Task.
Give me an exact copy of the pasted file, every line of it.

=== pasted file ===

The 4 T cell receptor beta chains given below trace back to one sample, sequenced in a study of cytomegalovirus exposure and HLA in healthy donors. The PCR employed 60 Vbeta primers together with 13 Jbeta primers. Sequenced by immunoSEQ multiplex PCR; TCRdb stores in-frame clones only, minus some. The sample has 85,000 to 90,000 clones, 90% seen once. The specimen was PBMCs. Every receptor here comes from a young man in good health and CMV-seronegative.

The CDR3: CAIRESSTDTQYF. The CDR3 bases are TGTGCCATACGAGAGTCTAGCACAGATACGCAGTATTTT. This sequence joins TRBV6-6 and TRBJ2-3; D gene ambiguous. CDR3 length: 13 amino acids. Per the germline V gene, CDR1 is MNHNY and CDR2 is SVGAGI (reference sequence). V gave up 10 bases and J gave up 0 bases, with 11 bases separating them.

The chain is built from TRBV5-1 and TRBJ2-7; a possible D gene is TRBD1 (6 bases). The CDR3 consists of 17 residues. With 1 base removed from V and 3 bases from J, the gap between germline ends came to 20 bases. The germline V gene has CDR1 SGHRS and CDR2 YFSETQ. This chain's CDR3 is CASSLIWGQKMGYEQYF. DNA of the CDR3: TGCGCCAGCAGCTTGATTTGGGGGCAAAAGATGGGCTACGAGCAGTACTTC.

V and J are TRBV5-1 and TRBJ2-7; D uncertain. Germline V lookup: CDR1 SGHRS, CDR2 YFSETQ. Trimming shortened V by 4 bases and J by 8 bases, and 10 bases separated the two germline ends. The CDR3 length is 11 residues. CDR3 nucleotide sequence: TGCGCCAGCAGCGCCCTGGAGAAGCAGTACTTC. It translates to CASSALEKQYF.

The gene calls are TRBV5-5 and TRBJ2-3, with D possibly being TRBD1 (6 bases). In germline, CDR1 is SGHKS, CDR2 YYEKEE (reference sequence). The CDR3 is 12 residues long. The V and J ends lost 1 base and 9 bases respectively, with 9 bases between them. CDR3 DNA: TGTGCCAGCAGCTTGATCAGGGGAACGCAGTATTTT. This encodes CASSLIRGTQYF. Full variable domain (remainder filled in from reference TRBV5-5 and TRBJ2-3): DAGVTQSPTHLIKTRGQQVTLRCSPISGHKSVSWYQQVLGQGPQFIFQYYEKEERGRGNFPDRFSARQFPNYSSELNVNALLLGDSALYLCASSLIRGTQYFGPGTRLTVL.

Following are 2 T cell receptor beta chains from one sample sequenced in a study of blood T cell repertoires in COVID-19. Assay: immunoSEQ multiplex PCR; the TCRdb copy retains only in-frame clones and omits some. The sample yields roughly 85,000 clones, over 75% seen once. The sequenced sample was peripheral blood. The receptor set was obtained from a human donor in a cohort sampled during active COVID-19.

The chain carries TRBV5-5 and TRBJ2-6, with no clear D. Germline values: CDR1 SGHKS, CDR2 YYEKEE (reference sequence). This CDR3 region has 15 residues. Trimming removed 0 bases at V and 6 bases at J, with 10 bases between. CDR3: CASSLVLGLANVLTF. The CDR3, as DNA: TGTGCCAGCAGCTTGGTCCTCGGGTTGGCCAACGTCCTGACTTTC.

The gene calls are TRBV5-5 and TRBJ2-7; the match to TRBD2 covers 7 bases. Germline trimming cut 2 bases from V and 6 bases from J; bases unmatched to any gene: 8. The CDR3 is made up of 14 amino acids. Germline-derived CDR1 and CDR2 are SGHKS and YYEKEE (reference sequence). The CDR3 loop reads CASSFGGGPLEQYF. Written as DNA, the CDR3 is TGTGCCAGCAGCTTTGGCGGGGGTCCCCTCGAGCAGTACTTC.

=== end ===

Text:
The 4 T cell receptor beta chains given below trace back to one sample, sequenced in a study of cytomegalovirus exposure and HLA in healthy donors. The PCR employed 60 Vbeta primers together with 13 Jbeta primers. Sequenced by immunoSEQ multiplex PCR; TCRdb stores in-frame clones only, minus some. The sample has 85,000 to 90,000 clones, 90% seen once. The specimen was PBMCs. Every receptor here comes from a young man in good health and CMV-seronegative.

The CDR3: CAIRESSTDTQYF. The CDR3 bases are TGTGCCATACGAGAGTCTAGCACAGATACGCAGTATTTT. This sequence joins TRBV6-6 and TRBJ2-3; D gene ambiguous. CDR3 length: 13 amino acids. Per the germline V gene, CDR1 is MNHNY and CDR2 is SVGAGI (reference sequence). V gave up 10 bases and J gave up 0 bases, with 11 bases separating them.

The chain is built from TRBV5-1 and TRBJ2-7; a possible D gene is TRBD1 (6 bases). The CDR3 consists of 17 residues. With 1 base removed from V and 3 bases from J, the gap between germline ends came to 20 bases. The germline V gene has CDR1 SGHRS and CDR2 YFSETQ. This chain's CDR3 is CASSLIWGQKMGYEQYF. DNA of the CDR3: TGCGCCAGCAGCTTGATTTGGGGGCAAAAGATGGGCTACGAGCAGTACTTC.

V and J are TRBV5-1 and TRBJ2-7; D uncertain. Germline V lookup: CDR1 SGHRS, CDR2 YFSETQ. Trimming shortened V by 4 bases and J by 8 bases, and 10 bases separated the two germline ends. The CDR3 length is 11 residues. CDR3 nucleotide sequence: TGCGCCAGCAGCGCCCTGGAGAAGCAGTACTTC. It translates to CASSALEKQYF.

The gene calls are TRBV5-5 and TRBJ2-3, with D possibly being TRBD1 (6 bases). In germline, CDR1 is SGHKS, CDR2 YYEKEE (reference sequence). The CDR3 is 12 residues long. The V and J ends lost 1 base and 9 bases respectively, with 9 bases between them. CDR3 DNA: TGTGCCAGCAGCTTGATCAGGGGAACGCAGTATTTT. This encodes CASSLIRGTQYF. Full variable domain (remainder filled in from reference TRBV5-5 and TRBJ2-3): DAGVTQSPTHLIKTRGQQVTLRCSPISGHKSVSWYQQVLGQGPQFIFQYYEKEERGRGNFPDRFSARQFPNYSSELNVNALLLGDSALYLCASSLIRGTQYFGPGTRLTVL.

Following are 2 T cell receptor beta chains from one sample sequenced in a study of blood T cell repertoires in COVID-19. Assay: immunoSEQ multiplex PCR; the TCRdb copy retains only in-frame clones and omits some. The sample yields roughly 85,000 clones, over 75% seen once. The sequenced sample was peripheral blood. The receptor set was obtained from a human donor in a cohort sampled during active COVID-19.

The chain carries TRBV5-5 and TRBJ2-6, with no clear D. Germline values: CDR1 SGHKS, CDR2 YYEKEE (reference sequence). This CDR3 region has 15 residues. Trimming removed 0 bases at V and 6 bases at J, with 10 bases between. CDR3: CASSLVLGLANVLTF. The CDR3, as DNA: TGTGCCAGCAGCTTGGTCCTCGGGTTGGCCAACGTCCTGACTTTC.

The gene calls are TRBV5-5 and TRBJ2-7; the match to TRBD2 covers 7 bases. Germline trimming cut 2 bases from V and 6 bases from J; bases unmatched to any gene: 8. The CDR3 is made up of 14 amino acids. Germline-derived CDR1 and CDR2 are SGHKS and YYEKEE (reference sequence). The CDR3 loop reads CASSFGGGPLEQYF. Written as DNA, the CDR3 is TGTGCCAGCAGCTTTGGCGGGGGTCCCCTCGAGCAGTACTTC.